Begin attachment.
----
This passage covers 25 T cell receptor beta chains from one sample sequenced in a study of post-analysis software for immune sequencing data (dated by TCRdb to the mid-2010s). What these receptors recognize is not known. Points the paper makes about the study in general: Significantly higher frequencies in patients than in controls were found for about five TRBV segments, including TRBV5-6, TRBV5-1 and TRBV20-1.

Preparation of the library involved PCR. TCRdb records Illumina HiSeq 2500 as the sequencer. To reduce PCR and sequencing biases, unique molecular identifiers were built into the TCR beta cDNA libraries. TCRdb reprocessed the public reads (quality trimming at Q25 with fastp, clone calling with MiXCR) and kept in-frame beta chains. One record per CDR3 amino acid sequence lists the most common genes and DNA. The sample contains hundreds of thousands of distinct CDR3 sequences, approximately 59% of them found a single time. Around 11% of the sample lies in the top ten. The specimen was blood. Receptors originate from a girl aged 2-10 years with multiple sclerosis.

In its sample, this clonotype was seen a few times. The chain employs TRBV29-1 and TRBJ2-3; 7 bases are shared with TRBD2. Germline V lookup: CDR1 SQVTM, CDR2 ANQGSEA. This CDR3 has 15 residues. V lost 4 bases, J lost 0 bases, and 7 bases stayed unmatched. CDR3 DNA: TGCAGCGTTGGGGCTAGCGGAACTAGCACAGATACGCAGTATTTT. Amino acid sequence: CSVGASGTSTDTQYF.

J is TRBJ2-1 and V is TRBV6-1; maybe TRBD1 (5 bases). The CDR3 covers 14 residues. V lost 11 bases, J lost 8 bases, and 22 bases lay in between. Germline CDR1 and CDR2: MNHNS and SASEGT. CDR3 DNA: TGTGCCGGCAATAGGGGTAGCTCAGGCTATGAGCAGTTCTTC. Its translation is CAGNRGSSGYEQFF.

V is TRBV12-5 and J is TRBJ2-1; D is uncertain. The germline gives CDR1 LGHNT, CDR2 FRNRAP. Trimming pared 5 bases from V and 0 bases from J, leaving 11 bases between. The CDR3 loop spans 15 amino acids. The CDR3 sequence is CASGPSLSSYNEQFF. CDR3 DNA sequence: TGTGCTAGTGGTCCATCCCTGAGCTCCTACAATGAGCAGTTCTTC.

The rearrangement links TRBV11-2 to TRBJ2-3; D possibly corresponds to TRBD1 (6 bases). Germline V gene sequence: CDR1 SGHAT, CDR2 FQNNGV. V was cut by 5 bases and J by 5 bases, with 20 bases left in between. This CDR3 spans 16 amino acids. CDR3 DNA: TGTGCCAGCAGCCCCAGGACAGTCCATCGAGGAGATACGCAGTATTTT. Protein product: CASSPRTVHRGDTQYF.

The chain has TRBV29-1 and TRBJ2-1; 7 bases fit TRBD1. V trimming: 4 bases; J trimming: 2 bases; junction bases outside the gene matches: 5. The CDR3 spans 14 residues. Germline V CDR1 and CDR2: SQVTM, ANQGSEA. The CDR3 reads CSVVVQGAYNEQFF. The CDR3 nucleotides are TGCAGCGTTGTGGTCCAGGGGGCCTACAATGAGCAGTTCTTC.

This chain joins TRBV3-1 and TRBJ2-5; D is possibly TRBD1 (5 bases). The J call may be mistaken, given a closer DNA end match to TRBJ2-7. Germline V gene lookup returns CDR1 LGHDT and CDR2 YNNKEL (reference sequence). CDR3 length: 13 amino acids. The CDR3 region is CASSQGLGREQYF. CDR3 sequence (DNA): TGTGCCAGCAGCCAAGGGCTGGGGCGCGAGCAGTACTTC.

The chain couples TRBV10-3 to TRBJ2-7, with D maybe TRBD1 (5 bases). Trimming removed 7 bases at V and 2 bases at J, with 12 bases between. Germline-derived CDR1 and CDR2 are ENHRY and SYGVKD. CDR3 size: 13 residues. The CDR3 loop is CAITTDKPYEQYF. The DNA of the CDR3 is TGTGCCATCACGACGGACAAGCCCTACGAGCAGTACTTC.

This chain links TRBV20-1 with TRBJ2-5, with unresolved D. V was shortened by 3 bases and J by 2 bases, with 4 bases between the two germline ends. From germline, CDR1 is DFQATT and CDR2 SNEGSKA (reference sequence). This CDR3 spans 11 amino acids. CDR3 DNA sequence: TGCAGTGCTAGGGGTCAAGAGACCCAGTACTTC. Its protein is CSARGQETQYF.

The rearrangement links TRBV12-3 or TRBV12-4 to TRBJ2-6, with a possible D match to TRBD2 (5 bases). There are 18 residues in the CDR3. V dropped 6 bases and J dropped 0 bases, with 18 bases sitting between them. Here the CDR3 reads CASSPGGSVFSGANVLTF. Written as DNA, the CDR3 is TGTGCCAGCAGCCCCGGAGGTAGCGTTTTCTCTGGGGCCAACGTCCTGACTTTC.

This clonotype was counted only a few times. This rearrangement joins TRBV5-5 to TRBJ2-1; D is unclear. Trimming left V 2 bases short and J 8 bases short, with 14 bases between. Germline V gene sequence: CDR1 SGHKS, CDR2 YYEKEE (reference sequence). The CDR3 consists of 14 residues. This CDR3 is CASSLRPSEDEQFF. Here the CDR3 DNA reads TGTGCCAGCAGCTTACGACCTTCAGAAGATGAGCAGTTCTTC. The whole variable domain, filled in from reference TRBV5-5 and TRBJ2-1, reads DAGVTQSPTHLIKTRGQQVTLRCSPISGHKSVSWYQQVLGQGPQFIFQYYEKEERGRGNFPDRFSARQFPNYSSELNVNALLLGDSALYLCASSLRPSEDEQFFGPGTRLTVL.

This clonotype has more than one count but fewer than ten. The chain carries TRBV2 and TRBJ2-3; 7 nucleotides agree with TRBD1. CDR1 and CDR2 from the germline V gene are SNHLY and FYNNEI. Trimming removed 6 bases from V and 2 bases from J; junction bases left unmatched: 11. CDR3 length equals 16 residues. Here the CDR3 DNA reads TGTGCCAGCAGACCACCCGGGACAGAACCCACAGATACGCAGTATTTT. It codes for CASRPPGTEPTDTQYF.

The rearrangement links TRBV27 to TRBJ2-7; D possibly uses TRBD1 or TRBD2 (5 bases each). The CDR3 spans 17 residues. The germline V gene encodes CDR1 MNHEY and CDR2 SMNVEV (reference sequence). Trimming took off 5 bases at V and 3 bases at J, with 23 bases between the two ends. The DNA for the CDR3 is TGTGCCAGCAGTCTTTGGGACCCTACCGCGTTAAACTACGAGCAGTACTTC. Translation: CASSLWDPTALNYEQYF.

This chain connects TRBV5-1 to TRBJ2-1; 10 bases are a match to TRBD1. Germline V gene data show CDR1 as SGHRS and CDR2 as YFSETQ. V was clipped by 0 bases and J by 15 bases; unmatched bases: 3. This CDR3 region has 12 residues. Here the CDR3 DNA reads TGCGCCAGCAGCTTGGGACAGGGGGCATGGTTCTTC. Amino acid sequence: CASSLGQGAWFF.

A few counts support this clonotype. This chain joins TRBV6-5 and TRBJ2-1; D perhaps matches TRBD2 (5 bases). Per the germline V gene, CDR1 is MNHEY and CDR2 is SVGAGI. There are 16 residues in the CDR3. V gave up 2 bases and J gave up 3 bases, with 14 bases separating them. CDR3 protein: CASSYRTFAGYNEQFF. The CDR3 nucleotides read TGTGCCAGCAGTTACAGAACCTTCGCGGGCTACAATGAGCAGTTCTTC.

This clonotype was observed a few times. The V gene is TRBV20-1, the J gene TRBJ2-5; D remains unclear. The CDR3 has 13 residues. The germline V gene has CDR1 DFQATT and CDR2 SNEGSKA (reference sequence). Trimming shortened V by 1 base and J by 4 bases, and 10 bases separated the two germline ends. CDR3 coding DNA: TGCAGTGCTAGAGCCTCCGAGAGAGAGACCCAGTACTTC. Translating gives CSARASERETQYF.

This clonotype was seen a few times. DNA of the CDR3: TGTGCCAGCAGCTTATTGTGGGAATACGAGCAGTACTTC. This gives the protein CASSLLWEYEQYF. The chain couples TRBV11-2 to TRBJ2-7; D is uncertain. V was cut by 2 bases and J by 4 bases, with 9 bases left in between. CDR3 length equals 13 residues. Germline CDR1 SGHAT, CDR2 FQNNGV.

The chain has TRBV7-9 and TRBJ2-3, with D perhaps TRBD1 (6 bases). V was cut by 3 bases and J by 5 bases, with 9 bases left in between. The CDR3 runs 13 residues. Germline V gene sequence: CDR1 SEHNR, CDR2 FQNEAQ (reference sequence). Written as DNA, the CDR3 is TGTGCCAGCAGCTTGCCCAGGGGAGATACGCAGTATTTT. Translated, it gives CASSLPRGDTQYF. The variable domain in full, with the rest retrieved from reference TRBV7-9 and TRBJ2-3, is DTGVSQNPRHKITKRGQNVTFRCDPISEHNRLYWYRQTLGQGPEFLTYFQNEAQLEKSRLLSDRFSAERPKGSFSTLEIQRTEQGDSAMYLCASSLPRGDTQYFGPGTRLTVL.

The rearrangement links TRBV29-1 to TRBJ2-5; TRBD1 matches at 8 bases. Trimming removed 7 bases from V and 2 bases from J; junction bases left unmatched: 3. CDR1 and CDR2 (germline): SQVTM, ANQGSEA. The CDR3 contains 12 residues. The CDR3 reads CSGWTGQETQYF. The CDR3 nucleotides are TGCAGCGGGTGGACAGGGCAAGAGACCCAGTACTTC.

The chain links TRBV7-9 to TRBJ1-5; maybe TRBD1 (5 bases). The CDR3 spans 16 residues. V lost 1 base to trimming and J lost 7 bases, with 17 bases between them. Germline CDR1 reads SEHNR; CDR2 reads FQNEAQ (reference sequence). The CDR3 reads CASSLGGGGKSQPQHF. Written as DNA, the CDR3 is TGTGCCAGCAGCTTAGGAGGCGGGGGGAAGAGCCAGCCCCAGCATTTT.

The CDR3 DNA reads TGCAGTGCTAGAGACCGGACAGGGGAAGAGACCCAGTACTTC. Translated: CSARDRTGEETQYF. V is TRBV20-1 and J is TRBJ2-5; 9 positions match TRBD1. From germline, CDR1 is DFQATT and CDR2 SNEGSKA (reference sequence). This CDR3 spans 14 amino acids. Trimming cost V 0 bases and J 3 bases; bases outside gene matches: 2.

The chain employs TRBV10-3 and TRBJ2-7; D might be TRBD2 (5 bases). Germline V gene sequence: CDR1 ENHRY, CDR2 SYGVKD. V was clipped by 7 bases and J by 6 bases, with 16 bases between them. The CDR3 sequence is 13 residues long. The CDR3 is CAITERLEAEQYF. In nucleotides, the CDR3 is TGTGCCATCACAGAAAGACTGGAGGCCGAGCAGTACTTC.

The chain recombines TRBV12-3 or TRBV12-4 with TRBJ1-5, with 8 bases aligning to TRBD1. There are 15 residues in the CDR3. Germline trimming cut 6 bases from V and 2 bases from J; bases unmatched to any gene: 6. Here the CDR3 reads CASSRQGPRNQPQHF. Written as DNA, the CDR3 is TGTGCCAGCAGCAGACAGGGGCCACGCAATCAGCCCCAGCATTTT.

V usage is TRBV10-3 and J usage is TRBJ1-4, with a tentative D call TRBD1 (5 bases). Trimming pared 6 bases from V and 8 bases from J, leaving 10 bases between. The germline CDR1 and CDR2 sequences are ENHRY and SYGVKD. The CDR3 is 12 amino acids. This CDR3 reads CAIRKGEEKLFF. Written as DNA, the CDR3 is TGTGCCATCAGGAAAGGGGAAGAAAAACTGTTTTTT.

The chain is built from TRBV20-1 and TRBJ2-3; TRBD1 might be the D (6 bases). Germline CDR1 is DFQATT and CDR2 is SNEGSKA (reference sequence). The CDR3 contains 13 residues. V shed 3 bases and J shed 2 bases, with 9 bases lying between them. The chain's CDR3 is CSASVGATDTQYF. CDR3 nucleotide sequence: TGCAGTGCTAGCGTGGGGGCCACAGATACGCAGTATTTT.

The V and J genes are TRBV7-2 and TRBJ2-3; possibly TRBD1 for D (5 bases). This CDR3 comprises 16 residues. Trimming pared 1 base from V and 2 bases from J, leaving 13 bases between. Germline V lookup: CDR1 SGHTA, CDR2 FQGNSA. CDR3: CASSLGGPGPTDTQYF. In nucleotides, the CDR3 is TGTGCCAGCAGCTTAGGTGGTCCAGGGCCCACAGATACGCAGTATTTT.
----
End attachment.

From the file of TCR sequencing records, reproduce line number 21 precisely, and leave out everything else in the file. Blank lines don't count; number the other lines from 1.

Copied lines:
The chain links TRBV7-9 to TRBJ1-5; maybe TRBD1 (5 bases). The CDR3 spans 16 residues. V lost 1 base to trimming and J lost 7 bases, with 17 bases between them. Germline CDR1 reads SEHNR; CDR2 reads FQNEAQ (reference sequence). The CDR3 reads CASSLGGGGKSQPQHF. Written as DNA, the CDR3 is TGTGCCAGCAGCTTAGGAGGCGGGGGGAAGAGCCAGCCCCAGCATTTT.